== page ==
NFL London: God Save the St. Louis Rams?

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NFL London: God Save the St. Louis Rams?

The Beatles. Winston Churchill. The Sex Pistols. Elizabeth Hurley. Big Ben. Jack the Ripper. Parliament. Fish and chips. The St. Louis Rams?

England has had their taste of American football from the annual games that have been hosted in London since 2007, as well as the failed NFL Europe experiment and the nine games played in England from the late 80s to the 90s (via NFL London).

But no matter how clear it is that Europeans generally hate American football, it doesn't stop commissioner Roger Goodell and the NFL from trying to shove it down their throats.

As most Rams fans know by now, the Rams are set to play in the NFL's annual London game not only next season, but for the next three seasons.

This, of course, comes at the cost of screwing season-ticket holders out of one of their games every year. It makes this whole ordeal a very bold public relations move—considering the franchise has won only 15 games over the last five years.

If it weren't for the hiring of head coach Jeff Fisher, it would almost seem as though the Rams organization is going to great lengths to raise a middle-finger towards a St. Louis fanbase that has provided a reasonable amount of support despite a consistently poor product.

The Rams are frequently mentioned as a possible candidate to move to Los Angeles, but rather than shut down the rumors, Rams' billionaire owner Stan Kroenke would rather use them as a tool to leverage a recession-stricken city into meeting his demands.

The Convention and Visitors Commission (CVC), the group that manages the Edward Jones Dome, is currently doing battle with Kroenke in an attempt to hammer out a new agreement that will keep the Rams in St. Louis before the lease expires after the 2014 season.

Dilip Vishwanat/Getty Images




After 2014, if no agreement is made, the Rams' lease will be on a year-to-year basis and the team will be free to leave St. Louis at anytime. (More on the stadium issues can be found at STL Today).

Perhaps Kroenke is using London as a tool in order to show the committee that the Rams can survive outside of St. Louis and that they indeed have other options.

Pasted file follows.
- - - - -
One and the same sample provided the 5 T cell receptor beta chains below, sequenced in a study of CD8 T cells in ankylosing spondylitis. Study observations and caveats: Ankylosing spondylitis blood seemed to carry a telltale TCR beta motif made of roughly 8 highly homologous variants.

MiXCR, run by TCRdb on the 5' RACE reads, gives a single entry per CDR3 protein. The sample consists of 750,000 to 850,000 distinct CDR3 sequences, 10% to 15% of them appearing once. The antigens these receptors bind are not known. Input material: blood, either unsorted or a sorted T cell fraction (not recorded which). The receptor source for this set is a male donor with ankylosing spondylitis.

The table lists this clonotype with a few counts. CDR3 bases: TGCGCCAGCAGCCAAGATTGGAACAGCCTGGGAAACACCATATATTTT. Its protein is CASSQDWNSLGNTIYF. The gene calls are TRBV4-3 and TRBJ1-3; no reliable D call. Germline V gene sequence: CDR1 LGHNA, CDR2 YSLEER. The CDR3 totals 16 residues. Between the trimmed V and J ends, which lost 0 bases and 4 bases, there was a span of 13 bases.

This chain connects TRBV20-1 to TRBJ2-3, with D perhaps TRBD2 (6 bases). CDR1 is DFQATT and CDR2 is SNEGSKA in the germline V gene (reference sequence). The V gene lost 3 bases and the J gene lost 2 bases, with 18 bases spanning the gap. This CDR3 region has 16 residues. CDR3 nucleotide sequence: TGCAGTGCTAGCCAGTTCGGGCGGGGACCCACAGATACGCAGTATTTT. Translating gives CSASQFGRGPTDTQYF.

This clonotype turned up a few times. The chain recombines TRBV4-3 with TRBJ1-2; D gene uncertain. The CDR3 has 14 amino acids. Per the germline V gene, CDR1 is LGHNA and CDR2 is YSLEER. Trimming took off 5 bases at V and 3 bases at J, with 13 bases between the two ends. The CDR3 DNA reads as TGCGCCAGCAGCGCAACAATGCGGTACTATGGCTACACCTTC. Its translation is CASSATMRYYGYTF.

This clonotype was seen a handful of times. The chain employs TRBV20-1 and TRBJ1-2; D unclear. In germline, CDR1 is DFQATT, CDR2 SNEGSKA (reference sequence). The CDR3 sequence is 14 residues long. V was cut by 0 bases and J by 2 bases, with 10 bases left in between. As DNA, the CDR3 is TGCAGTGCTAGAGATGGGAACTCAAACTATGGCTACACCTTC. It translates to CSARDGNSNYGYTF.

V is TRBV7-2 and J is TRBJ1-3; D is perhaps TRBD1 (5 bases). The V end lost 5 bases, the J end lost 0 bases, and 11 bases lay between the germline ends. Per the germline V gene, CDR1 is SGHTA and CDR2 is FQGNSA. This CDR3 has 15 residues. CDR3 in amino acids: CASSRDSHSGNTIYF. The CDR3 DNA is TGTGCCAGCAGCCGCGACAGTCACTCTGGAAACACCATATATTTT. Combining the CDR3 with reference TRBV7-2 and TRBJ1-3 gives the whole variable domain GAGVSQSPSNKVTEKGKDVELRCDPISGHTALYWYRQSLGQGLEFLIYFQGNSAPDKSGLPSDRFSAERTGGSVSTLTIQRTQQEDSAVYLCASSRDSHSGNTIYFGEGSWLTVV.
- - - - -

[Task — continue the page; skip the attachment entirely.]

Or maybe, just maybe, the city of St. Louis is overly paranoid after losing the football Cardinals and they are panicked over something that could actually benefit the franchise in the long-run.

Well, Kevin Demoff (Vice President of Football Operations) certainly seems to think so. Here are some quotes from Demoff from his live chat with fans on Friday from

I realize people think I'm being disingenuous when I say this is a good thing for St. Louis, but here is why I think that: 1. The league is placing its faith in the St. Louis Rams and now has a vested interest in our success. That means potentially a better schedule, a possible primetime game, things like that. 2. This is a unique opportunity to showcase St. Louis globally and especially in the UK. For multinational businesses like AB, Monsanto, Enterprise, Emerson, Purina, etc, this provides a platform that combines their local roots with international reach. 3. The bigger we can make our brand nationally and globally, the bigger it makes our "effective market size." If you look at Buffalo playing yearly in Toronto, they are applying the same concept to grow their fan base while still being a regional and local team.

NFL Photos/Getty Images


So the games will help the Rams gain good graces in the eyes of the NFL and could possibly increase their fanbase, but what good does it do specifically for the city of St. Louis and the fans? Demoff brushes up on that, too:

Growing our fan base globally allows for revenue streams beyond St. Louis that reduce the pressure on St. Louis to deliver those revenue streams. Additionally, the larger the global brand, the more the TV networks and advertisers see our Club as one they want to work with and the better that is for our visibility.

So, the paranoid claim that this a possible sign of the Rams moving locations, but in reality, these games can potentially support St. Louis' ultimate goal—to keep their football team from moving. 


In Conclusion

While this is surely hard for season-ticket holders to swallow at first, there is some truth in Demoff's words when discussing the positives of the situation.

For a while now, the bad news Rams have lived under the shadow of their overachieving brother at Busch Stadium. The Rams franchise has struggled to increase its overall status to an elite level. 

There are two ways to achieve the national recognition that the St. Louis Cardinals have:

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One way is to win hundreds of games and multiple championships over a period of several decades. However, the Rams are really bad at winning games and it's doubtful that the average fan has the patience to wait 20 years before the team gains national respect.


The alternative, however, is to build the team's image through smart marketing techniques, such as introducing the brand on an international stage, or by shoving the team into the faces of America by occupying high-profile games, such as the annual game in London.

The Detroit Lions have played the Thanksgiving Day game since the beginning of time. Once a year, people are talking about the Detroit Lions all across the nation. They may be talking about how they don't deserve the Thanksgiving game, but the team is being discussed nonetheless.

So why should you, as a St. Louis Rams fan, care whether or not the team has national recognition? 

Well, because elite franchises are closely tied to their cities, which makes it highly unlikely that the team will relocate. Ever. 

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